Paula DiDonato takes her dogs Buddha and Lucy for a beach walk...

Paula DiDonato takes her dogs Buddha and Lucy for a beach walk in Cutchogue on Jan. 31, 2019. Credit: Randee Daddona

I was so disappointed that your editorial "Take it slow on dogs on beaches" [March 22] did not strongly advocate for the hundreds of thousands of Long Island dog owners who have waited years for the state to give us an iota of access to lightly used beaches where we could bring our dogs. This isn’t a choice between humans and dogs as you say: "Human visitors . . . must come first." It is a big quality-of-life issue for us humans who enjoy outdoor recreation with our dogs but remain unwelcome at the thousands of acres of state-owned Long Island waterfront. How can the same newspaper that writes about heroic family dogs who save lives by alerting their owners to house fires believe there isn’t a single unused bayside beach where those same families can bring their dogs for a summertime walk or a romp in the surf?

Michael Kahn,

Dix Hills

I agree with the editorial’s last line: "Human visitors and natural habitats must come first." Besides the "scooping-the-poop challenge," dogs relieving themselves in or near the water, and habitat issues, safety is another reason to keep dogs out of our parks. As a young deliveryman, I was trapped on a customer’s porch and mauled by a German shepherd. I was hospitalized and have not been comfortable near dogs since. Instead, I choose to recreate in state parks where conspicuous signs state "No Pets Year-Round." On March 16, a 3-year-old in Carteret, New Jersey, was killed in his own yard by two loose pit bulls, and President Joe Biden sent his German shepherd away from the White House after it bit a Secret Service agent. All it takes is one incident.

Peter White,


The response to LI-Dog’s petition to allow dogs access on state beaches — more than 4,700 signatures to date — shows how important this is for many Long Islanders. LI-Dog does not want dogs running free on busy swimming beaches. It wants to open the dialog with the state to explore areas where dogs, shoreline and humans can coexist comfortably, and which I, as a taxpayer have a right to expect. Change, done properly and with respect for one another’s needs, should be embraced and celebrated. LI-Dog is a nonprofit organization that has done much in its 20 years to improve the daily life of Long Island dog owners, including making available many dog parks and on-leash walking areas in public parkland.

Peggy Heijmen,

Oyster Bay

Editor’s note: The writer is vice president of LI-Dog.

Dogs on beaches, in restaurants and supermarkets are less of a health issue than poopy diapers in shopping carts and kids peeing in pools. Establish rules and fine violators. To me, well-trained housebroken dogs are cleaner than kids — and better behaved.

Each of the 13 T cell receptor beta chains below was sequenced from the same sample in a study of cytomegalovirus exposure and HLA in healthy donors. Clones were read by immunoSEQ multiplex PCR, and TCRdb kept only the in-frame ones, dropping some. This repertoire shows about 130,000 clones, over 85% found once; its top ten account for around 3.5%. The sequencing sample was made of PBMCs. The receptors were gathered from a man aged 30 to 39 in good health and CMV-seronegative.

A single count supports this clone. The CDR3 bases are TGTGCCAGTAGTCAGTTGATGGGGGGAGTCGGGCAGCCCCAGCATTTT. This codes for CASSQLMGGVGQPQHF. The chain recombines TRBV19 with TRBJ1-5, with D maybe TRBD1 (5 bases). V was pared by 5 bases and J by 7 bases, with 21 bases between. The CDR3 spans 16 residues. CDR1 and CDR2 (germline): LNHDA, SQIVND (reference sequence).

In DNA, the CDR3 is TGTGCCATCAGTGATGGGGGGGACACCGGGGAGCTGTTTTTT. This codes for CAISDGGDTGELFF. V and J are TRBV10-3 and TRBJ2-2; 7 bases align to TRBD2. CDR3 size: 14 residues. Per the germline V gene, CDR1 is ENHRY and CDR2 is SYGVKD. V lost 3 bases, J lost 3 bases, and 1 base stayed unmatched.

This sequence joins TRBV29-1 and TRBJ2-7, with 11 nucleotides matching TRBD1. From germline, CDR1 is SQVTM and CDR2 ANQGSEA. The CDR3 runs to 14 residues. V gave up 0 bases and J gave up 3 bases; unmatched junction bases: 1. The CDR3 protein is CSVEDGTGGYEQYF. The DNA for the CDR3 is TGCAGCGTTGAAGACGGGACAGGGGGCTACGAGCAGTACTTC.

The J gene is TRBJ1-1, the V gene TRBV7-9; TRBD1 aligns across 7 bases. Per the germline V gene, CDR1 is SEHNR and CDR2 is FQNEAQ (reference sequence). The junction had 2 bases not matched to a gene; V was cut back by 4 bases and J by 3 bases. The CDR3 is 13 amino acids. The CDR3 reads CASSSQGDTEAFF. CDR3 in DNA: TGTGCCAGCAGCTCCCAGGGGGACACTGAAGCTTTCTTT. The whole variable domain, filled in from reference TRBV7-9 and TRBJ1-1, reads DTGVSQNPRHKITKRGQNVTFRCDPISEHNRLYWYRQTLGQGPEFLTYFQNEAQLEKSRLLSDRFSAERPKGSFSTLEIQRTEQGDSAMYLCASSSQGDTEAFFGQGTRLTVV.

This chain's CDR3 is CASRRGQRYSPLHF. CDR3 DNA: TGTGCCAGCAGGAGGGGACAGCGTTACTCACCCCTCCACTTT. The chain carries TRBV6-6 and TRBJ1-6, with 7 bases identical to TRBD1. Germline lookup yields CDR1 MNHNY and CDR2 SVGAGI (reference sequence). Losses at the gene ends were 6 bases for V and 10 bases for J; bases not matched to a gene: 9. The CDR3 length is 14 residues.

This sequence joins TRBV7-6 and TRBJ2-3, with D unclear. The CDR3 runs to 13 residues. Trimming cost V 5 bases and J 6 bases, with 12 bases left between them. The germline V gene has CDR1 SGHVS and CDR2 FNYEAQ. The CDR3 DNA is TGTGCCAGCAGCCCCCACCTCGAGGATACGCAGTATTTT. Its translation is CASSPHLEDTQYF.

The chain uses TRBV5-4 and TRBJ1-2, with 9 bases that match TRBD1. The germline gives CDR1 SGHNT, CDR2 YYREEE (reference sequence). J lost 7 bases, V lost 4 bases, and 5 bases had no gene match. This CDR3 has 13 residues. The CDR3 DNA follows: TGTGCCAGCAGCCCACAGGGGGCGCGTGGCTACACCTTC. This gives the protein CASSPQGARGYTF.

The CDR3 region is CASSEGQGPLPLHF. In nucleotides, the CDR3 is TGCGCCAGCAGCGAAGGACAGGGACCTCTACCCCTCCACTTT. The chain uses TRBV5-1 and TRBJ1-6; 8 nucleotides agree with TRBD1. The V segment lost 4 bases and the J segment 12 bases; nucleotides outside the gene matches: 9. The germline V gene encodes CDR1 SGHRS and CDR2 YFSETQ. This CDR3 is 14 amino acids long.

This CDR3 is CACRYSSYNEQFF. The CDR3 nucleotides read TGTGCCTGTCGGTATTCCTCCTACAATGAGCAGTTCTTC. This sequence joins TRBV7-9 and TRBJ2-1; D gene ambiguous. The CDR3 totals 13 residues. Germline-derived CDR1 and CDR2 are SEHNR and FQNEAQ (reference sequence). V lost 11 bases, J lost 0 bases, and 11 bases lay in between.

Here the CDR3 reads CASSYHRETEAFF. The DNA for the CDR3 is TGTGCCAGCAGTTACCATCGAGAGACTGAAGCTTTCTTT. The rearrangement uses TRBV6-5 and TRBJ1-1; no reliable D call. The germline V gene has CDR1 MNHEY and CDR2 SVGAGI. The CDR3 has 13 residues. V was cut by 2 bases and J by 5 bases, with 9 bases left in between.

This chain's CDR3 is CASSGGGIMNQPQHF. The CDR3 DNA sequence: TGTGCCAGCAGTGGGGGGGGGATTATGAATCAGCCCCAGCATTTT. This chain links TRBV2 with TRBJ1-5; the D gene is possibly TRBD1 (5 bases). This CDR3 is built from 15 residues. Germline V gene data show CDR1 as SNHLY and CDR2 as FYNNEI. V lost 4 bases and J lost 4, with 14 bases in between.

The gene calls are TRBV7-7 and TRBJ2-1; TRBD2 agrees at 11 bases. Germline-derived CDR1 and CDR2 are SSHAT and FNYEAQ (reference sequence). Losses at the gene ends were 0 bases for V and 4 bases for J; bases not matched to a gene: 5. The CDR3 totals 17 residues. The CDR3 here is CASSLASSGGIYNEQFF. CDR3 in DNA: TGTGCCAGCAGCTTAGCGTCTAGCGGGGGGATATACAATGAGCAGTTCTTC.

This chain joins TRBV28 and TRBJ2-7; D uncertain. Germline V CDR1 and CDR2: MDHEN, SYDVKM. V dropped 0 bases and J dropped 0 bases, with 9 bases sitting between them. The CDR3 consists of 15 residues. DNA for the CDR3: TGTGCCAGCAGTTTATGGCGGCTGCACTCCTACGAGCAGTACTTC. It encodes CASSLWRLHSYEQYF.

Jeanne Murphy,

Port Jefferson

As a lifelong Long Island resident who has traveled extensively in and out of the country, I believe that Long Island remains one of the unfriendliest places for dogs. Some dog owners are irresponsible, but so are some parents. Politicians should work with LI-Dog to give dog owners and dogs access to our wonderful shoreline.

Julie Finnegan,

North Babylon

I was confused by the statement in "Let pooches roam beaches, petitioners urge" [News, March 17] that the group LI-Dog is petitioning the state for more sites for "on-leash" dogs, yet the group’s president claims that "we love to fetch with dogs who are playing in the water." Does this mean that the dogs will be leashed until no authorities are looking, then can run free off-leash? Many of these "responsible" dog owners tend to do this, to the lament of us who are walking the beaches and become harassed by loose dogs. I, too, would like to enjoy my park experience, without being concerned with loose dogs playing around my family. I suggest we keep the current rules for the protection of all of us.

Ron Hlawaty,


Going smart rather than slow on dogs on our beaches is what’s needed. In the past 15 years, well-informed advocates have worked with local officials, who successfully took action to open runs, parks and beaches to dogs. And the concerns of those without dogs have been well respected. Incidents are few — fewer than with teens or drinkers.

Peter Nack,


I support others’ rights to recreational activities that I don’t enjoy. I’d like the same in return so I can enjoy designated beaches with my dog. People with dogs should be given access to suitable areas away from the crowds.

Lorraine Orlowski,

East Meadow

I was surprised by some statements in the editorial and its minimal support of the LI-Dog petition. Dogs wouldn’t be a threat to wildlife because they would be leashed. Besides, I view humans as a bigger threat to wildlife than dogs by their feeding deer and waterfowl and letting their children chase wildlife. Have you seen how humans have been treating our beaches? I’d rather see dogs than humans on beaches.

Susan Johnson,